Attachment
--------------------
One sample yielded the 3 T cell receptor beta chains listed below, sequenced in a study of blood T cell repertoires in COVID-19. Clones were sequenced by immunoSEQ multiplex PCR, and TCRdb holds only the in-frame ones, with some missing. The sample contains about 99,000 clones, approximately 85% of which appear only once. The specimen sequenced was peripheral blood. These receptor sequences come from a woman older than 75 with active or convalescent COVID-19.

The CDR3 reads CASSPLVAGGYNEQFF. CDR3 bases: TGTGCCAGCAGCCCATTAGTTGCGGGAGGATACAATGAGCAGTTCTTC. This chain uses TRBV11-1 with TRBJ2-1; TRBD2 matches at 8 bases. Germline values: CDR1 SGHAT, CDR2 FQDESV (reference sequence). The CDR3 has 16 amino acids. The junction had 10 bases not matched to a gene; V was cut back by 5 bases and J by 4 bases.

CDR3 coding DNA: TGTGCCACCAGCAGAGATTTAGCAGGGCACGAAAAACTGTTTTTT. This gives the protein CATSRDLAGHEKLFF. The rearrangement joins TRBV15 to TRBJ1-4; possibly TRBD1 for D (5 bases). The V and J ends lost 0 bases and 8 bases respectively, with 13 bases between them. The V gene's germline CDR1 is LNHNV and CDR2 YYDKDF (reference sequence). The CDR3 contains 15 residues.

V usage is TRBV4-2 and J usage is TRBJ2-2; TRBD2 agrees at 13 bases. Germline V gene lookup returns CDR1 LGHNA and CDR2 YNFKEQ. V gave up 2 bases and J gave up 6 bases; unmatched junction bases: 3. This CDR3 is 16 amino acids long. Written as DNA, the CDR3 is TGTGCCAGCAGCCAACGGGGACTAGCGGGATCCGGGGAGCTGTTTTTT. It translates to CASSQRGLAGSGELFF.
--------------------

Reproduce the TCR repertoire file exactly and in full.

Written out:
One sample yielded the 3 T cell receptor beta chains listed below, sequenced in a study of blood T cell repertoires in COVID-19. Clones were sequenced by immunoSEQ multiplex PCR, and TCRdb holds only the in-frame ones, with some missing. The sample contains about 99,000 clones, approximately 85% of which appear only once. The specimen sequenced was peripheral blood. These receptor sequences come from a woman older than 75 with active or convalescent COVID-19.

The CDR3 reads CASSPLVAGGYNEQFF. CDR3 bases: TGTGCCAGCAGCCCATTAGTTGCGGGAGGATACAATGAGCAGTTCTTC. This chain uses TRBV11-1 with TRBJ2-1; TRBD2 matches at 8 bases. Germline values: CDR1 SGHAT, CDR2 FQDESV (reference sequence). The CDR3 has 16 amino acids. The junction had 10 bases not matched to a gene; V was cut back by 5 bases and J by 4 bases.

CDR3 coding DNA: TGTGCCACCAGCAGAGATTTAGCAGGGCACGAAAAACTGTTTTTT. This gives the protein CATSRDLAGHEKLFF. The rearrangement joins TRBV15 to TRBJ1-4; possibly TRBD1 for D (5 bases). The V and J ends lost 0 bases and 8 bases respectively, with 13 bases between them. The V gene's germline CDR1 is LNHNV and CDR2 YYDKDF (reference sequence). The CDR3 contains 15 residues.

V usage is TRBV4-2 and J usage is TRBJ2-2; TRBD2 agrees at 13 bases. Germline V gene lookup returns CDR1 LGHNA and CDR2 YNFKEQ. V gave up 2 bases and J gave up 6 bases; unmatched junction bases: 3. This CDR3 is 16 amino acids long. Written as DNA, the CDR3 is TGTGCCAGCAGCCAACGGGGACTAGCGGGATCCGGGGAGCTGTTTTTT. It translates to CASSQRGLAGSGELFF.